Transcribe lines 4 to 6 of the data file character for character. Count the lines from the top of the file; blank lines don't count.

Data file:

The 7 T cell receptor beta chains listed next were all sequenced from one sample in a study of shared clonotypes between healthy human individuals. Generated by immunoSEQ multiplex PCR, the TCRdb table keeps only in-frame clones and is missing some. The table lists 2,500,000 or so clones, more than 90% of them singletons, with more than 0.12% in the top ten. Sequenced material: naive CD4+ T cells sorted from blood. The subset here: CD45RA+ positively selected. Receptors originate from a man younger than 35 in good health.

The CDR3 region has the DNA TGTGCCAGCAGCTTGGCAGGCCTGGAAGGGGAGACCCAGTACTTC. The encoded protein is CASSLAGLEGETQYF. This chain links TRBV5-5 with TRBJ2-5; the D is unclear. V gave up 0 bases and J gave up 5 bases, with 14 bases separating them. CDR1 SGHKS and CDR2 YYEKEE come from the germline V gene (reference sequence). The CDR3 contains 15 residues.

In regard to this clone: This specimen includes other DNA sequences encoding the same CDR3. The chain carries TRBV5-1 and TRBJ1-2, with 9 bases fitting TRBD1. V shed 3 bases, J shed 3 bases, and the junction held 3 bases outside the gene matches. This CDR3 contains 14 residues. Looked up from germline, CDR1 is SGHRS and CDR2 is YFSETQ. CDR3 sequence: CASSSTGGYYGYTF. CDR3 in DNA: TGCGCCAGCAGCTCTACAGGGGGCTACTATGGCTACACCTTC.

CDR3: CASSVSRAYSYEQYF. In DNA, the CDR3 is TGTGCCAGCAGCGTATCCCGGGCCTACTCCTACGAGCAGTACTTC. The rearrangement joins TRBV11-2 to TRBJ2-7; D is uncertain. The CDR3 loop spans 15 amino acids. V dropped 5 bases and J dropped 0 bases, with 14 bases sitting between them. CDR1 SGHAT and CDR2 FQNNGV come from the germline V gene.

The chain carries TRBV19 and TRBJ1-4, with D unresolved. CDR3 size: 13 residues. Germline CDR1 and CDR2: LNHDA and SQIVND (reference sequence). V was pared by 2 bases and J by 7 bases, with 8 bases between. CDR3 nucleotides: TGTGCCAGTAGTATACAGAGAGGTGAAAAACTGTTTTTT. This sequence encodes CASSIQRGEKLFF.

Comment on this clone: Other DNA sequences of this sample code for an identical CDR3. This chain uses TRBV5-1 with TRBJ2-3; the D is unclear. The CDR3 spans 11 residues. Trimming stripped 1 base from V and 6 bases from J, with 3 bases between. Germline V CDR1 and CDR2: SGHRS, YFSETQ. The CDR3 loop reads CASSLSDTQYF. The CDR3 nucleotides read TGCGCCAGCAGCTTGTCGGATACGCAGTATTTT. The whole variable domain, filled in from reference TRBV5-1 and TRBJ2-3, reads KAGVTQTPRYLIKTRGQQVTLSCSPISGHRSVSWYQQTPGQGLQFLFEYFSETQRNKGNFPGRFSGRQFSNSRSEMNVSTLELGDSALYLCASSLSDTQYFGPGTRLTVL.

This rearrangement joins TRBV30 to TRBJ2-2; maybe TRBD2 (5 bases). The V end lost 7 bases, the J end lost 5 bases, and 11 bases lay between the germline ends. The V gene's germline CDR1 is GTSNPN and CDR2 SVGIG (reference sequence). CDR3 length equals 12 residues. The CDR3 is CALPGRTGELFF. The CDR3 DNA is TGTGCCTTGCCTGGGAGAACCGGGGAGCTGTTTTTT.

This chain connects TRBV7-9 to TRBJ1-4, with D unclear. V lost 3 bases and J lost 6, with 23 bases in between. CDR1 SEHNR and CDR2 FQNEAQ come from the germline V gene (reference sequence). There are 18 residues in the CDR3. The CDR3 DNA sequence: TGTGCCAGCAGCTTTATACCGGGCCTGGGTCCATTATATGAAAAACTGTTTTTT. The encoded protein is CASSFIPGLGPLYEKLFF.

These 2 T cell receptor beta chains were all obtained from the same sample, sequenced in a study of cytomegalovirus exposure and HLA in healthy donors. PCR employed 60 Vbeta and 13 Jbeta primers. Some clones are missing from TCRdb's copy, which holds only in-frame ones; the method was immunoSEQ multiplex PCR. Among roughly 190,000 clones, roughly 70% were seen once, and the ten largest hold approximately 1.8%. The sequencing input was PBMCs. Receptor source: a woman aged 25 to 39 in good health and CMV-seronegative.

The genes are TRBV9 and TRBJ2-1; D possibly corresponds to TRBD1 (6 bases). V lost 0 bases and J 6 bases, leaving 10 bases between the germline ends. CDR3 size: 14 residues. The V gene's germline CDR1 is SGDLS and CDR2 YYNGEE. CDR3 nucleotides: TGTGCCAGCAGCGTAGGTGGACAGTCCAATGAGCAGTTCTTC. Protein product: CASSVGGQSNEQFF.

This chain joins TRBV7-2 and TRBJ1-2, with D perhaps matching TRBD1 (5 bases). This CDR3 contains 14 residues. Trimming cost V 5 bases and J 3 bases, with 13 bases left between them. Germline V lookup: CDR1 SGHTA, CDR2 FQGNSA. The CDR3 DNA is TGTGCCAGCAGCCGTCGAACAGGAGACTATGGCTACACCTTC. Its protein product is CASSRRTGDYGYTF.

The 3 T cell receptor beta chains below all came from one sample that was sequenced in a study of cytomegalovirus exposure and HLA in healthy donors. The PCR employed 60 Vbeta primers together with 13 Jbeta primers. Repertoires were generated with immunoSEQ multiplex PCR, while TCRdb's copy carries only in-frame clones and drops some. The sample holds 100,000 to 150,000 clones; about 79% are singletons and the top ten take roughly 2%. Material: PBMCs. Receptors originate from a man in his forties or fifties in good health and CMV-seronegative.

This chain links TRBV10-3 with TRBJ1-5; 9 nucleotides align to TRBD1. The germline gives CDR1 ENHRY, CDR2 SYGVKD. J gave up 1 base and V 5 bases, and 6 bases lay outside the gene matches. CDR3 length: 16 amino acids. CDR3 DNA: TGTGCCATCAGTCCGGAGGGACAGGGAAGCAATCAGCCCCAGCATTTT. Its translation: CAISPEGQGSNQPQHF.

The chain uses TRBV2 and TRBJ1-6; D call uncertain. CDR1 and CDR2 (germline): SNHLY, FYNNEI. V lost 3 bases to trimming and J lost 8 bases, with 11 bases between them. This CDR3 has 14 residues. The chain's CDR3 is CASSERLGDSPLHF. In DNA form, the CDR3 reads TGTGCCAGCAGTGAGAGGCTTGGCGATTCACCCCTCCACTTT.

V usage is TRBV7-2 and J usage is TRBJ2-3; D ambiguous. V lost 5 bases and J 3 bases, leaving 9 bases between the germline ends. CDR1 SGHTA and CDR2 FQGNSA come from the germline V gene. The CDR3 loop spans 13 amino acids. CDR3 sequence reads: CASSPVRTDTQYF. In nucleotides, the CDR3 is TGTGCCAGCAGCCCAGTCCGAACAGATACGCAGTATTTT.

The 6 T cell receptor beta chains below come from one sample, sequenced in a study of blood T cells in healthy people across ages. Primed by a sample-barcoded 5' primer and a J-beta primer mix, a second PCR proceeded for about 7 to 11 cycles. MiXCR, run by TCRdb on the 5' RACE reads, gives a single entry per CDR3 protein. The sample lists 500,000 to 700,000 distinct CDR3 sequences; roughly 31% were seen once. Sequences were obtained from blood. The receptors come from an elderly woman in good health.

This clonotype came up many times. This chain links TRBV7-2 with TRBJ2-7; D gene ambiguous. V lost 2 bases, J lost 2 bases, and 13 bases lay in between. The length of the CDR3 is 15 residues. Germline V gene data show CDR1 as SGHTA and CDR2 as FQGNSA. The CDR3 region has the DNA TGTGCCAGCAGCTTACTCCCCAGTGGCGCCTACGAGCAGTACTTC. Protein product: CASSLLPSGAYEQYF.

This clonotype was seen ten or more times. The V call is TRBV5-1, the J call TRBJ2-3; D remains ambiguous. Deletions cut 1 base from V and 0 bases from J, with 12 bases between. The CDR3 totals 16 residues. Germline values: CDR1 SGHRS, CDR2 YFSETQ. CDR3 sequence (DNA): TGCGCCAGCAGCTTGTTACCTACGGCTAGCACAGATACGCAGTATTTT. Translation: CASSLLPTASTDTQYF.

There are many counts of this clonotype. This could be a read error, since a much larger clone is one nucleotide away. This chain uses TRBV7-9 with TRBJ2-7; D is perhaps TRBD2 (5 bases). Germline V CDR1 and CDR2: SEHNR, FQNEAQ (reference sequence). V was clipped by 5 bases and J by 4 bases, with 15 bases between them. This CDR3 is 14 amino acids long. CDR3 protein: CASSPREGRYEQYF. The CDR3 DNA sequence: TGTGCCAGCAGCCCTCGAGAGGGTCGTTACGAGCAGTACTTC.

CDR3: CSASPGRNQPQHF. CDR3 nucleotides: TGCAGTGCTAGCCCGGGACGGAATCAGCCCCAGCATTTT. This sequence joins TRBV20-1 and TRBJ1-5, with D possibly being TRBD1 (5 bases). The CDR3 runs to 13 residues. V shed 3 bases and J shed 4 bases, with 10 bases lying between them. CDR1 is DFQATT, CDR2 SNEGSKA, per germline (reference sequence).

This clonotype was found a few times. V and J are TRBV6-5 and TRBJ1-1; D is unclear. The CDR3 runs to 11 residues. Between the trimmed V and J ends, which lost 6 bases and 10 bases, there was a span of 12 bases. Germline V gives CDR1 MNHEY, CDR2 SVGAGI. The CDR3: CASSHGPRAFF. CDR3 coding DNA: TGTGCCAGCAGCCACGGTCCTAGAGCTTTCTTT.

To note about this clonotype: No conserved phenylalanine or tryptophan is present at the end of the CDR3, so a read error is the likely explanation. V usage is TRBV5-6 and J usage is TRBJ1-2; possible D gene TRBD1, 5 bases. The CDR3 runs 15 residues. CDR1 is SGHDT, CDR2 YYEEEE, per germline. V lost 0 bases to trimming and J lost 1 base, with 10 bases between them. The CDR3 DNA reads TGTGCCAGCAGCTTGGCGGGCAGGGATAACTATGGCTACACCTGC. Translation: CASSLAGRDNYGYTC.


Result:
CDR3: CASSVSRAYSYEQYF. In DNA, the CDR3 is TGTGCCAGCAGCGTATCCCGGGCCTACTCCTACGAGCAGTACTTC. The rearrangement joins TRBV11-2 to TRBJ2-7; D is uncertain. The CDR3 loop spans 15 amino acids. V dropped 5 bases and J dropped 0 bases, with 14 bases sitting between them. CDR1 SGHAT and CDR2 FQNNGV come from the germline V gene.

The chain carries TRBV19 and TRBJ1-4, with D unresolved. CDR3 size: 13 residues. Germline CDR1 and CDR2: LNHDA and SQIVND (reference sequence). V was pared by 2 bases and J by 7 bases, with 8 bases between. CDR3 nucleotides: TGTGCCAGTAGTATACAGAGAGGTGAAAAACTGTTTTTT. This sequence encodes CASSIQRGEKLFF.

Comment on this clone: Other DNA sequences of this sample code for an identical CDR3. This chain uses TRBV5-1 with TRBJ2-3; the D is unclear. The CDR3 spans 11 residues. Trimming stripped 1 base from V and 6 bases from J, with 3 bases between. Germline V CDR1 and CDR2: SGHRS, YFSETQ. The CDR3 loop reads CASSLSDTQYF. The CDR3 nucleotides read TGCGCCAGCAGCTTGTCGGATACGCAGTATTTT. The whole variable domain, filled in from reference TRBV5-1 and TRBJ2-3, reads KAGVTQTPRYLIKTRGQQVTLSCSPISGHRSVSWYQQTPGQGLQFLFEYFSETQRNKGNFPGRFSGRQFSNSRSEMNVSTLELGDSALYLCASSLSDTQYFGPGTRLTVL.